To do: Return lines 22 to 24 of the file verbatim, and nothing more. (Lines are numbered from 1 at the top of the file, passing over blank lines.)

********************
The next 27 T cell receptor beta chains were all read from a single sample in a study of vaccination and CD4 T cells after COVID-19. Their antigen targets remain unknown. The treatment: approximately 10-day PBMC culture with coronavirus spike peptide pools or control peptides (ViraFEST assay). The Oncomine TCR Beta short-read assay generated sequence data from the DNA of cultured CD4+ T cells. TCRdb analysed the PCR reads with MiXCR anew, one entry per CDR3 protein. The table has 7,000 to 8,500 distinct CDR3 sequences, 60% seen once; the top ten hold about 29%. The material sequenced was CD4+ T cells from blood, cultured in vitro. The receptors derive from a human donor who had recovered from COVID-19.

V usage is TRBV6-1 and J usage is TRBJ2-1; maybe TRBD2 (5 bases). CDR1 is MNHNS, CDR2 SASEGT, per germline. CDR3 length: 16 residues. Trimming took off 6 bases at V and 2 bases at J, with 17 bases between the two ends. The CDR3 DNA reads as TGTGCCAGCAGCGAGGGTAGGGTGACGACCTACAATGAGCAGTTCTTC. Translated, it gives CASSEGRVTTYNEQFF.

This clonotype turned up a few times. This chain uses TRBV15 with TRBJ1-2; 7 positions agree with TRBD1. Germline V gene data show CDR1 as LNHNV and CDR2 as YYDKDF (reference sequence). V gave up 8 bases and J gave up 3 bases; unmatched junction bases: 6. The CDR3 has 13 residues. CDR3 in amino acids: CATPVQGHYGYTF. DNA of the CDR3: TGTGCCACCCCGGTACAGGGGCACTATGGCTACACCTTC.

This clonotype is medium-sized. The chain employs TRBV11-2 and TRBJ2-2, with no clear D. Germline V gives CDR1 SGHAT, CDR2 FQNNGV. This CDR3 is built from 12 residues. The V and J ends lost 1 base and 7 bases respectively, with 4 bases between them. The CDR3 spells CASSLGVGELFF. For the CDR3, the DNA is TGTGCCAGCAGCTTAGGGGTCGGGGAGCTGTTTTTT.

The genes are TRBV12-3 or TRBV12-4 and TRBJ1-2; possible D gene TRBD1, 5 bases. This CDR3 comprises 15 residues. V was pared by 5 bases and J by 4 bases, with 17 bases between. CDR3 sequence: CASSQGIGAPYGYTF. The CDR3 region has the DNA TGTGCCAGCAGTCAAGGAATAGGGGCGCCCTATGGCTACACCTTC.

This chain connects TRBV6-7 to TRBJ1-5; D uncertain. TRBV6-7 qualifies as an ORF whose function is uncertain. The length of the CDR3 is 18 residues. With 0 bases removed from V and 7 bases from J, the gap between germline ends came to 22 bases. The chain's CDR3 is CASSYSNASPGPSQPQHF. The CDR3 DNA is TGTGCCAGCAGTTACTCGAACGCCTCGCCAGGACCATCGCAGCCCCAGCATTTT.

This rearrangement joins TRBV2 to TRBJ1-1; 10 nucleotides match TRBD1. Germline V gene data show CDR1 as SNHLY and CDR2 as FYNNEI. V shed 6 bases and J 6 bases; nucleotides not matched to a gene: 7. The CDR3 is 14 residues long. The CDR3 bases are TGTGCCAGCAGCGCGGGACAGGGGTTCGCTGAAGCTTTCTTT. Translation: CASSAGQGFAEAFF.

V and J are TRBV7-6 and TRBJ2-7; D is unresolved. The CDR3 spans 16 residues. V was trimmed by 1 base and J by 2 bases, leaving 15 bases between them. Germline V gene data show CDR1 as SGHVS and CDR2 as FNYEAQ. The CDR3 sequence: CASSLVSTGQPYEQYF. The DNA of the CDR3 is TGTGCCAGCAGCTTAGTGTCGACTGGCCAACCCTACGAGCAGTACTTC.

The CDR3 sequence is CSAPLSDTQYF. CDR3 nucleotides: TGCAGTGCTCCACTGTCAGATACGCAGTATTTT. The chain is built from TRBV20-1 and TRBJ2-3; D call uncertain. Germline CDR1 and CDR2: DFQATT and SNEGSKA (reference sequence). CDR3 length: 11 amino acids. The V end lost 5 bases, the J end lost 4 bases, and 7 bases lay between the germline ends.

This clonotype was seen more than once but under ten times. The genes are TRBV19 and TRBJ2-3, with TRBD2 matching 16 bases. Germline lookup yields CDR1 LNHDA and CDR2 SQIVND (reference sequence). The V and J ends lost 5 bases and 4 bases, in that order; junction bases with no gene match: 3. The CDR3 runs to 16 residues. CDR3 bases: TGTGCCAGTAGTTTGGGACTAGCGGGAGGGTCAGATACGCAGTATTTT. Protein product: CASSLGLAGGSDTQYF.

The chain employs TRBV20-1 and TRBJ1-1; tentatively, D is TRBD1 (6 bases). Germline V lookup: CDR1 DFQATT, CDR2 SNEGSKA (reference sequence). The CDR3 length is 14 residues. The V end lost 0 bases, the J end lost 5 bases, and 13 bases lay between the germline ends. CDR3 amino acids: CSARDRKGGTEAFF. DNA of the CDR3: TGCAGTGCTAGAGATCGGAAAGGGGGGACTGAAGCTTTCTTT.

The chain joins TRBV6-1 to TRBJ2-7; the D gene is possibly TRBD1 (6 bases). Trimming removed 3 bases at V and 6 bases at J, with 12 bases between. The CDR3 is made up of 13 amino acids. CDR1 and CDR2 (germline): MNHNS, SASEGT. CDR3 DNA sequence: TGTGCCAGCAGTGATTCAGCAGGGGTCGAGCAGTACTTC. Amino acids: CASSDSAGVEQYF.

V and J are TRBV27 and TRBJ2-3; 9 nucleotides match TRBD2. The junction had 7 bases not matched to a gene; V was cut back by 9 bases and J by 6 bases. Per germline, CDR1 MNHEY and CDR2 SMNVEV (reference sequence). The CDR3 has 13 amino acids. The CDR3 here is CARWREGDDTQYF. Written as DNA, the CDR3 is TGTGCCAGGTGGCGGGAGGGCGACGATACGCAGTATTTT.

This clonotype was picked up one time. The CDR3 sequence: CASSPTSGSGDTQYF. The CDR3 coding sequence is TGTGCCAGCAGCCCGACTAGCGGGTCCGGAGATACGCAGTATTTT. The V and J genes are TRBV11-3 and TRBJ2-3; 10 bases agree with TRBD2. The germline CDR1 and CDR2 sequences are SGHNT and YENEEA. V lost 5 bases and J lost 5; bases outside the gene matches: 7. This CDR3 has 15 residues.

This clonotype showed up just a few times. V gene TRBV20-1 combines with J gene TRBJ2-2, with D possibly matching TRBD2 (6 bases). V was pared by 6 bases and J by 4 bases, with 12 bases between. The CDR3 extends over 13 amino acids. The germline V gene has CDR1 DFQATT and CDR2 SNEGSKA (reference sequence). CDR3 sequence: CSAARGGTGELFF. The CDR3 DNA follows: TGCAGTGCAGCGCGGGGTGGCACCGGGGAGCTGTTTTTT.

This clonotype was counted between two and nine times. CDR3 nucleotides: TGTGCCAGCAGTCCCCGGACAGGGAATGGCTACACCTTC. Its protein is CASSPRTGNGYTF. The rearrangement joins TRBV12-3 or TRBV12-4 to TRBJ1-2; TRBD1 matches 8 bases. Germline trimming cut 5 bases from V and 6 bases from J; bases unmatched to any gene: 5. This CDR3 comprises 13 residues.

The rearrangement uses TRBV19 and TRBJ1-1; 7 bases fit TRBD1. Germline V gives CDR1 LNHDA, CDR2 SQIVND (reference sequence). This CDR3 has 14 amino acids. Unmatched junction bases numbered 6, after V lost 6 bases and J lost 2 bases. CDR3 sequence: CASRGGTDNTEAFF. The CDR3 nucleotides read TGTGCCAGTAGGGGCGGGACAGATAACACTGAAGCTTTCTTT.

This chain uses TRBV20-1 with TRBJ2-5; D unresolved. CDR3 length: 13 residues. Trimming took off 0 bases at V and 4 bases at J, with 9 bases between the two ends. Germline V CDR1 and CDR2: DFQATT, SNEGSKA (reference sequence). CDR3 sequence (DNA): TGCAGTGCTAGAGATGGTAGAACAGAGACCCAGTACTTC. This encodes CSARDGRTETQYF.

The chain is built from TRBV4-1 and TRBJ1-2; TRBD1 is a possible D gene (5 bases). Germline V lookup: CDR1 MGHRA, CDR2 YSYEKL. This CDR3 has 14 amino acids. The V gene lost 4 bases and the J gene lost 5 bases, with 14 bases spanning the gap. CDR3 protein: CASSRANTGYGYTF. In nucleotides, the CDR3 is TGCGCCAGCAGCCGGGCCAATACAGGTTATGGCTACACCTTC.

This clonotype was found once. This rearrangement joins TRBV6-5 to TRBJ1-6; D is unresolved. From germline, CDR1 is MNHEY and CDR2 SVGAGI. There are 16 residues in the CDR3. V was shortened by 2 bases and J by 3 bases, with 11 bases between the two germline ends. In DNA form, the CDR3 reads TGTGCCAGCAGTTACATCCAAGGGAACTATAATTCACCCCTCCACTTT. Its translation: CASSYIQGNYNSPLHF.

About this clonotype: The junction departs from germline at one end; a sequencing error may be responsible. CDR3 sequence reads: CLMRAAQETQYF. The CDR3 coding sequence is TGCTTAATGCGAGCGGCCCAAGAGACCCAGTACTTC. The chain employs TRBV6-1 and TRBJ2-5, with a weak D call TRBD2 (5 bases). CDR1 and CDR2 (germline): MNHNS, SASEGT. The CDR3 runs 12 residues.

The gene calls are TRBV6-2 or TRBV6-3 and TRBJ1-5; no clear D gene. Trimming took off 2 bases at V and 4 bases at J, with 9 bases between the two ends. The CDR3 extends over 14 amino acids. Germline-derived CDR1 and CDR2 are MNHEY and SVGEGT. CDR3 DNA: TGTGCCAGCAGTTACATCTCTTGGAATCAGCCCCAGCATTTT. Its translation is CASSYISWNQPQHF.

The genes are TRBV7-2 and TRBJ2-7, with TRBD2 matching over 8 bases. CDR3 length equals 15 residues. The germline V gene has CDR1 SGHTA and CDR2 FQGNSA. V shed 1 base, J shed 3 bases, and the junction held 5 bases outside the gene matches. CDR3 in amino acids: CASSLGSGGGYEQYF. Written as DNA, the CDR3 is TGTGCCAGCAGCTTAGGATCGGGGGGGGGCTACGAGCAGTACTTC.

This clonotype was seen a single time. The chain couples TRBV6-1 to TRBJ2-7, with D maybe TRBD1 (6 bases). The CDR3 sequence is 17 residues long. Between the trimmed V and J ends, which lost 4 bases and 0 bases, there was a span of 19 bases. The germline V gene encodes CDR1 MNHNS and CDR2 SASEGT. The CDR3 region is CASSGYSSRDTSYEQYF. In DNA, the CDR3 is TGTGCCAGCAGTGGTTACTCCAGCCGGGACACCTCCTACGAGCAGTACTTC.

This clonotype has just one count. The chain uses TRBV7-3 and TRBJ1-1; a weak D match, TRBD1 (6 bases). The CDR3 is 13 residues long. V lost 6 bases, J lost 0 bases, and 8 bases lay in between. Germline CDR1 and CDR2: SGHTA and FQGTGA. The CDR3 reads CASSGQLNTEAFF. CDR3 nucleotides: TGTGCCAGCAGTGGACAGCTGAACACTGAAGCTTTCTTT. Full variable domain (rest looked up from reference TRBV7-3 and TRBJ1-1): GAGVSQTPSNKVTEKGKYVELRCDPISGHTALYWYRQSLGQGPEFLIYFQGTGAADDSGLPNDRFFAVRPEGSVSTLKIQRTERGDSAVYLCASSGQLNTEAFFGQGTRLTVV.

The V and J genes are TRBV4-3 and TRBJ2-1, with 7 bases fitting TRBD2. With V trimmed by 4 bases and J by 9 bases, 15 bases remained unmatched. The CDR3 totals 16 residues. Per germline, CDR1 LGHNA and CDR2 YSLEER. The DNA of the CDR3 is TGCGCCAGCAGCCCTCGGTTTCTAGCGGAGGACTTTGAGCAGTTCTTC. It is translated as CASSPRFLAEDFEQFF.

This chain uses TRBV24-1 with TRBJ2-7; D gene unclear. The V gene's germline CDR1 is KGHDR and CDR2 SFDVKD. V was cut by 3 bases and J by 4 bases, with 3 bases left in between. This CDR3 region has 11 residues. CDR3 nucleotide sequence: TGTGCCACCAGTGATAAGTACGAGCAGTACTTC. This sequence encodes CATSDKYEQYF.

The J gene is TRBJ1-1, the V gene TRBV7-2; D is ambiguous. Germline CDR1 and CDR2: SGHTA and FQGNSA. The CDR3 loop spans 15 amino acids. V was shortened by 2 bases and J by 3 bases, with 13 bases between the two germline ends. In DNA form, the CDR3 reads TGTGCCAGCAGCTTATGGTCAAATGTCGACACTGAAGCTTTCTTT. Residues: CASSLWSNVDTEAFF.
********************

The gene calls are TRBV6-2 or TRBV6-3 and TRBJ1-5; no clear D gene. Trimming took off 2 bases at V and 4 bases at J, with 9 bases between the two ends. The CDR3 extends over 14 amino acids. Germline-derived CDR1 and CDR2 are MNHEY and SVGEGT. CDR3 DNA: TGTGCCAGCAGTTACATCTCTTGGAATCAGCCCCAGCATTTT. Its translation is CASSYISWNQPQHF.

The genes are TRBV7-2 and TRBJ2-7, with TRBD2 matching over 8 bases. CDR3 length equals 15 residues. The germline V gene has CDR1 SGHTA and CDR2 FQGNSA. V shed 1 base, J shed 3 bases, and the junction held 5 bases outside the gene matches. CDR3 in amino acids: CASSLGSGGGYEQYF. Written as DNA, the CDR3 is TGTGCCAGCAGCTTAGGATCGGGGGGGGGCTACGAGCAGTACTTC.

This clonotype was seen a single time. The chain couples TRBV6-1 to TRBJ2-7, with D maybe TRBD1 (6 bases). The CDR3 sequence is 17 residues long. Between the trimmed V and J ends, which lost 4 bases and 0 bases, there was a span of 19 bases. The germline V gene encodes CDR1 MNHNS and CDR2 SASEGT. The CDR3 region is CASSGYSSRDTSYEQYF. In DNA, the CDR3 is TGTGCCAGCAGTGGTTACTCCAGCCGGGACACCTCCTACGAGCAGTACTTC.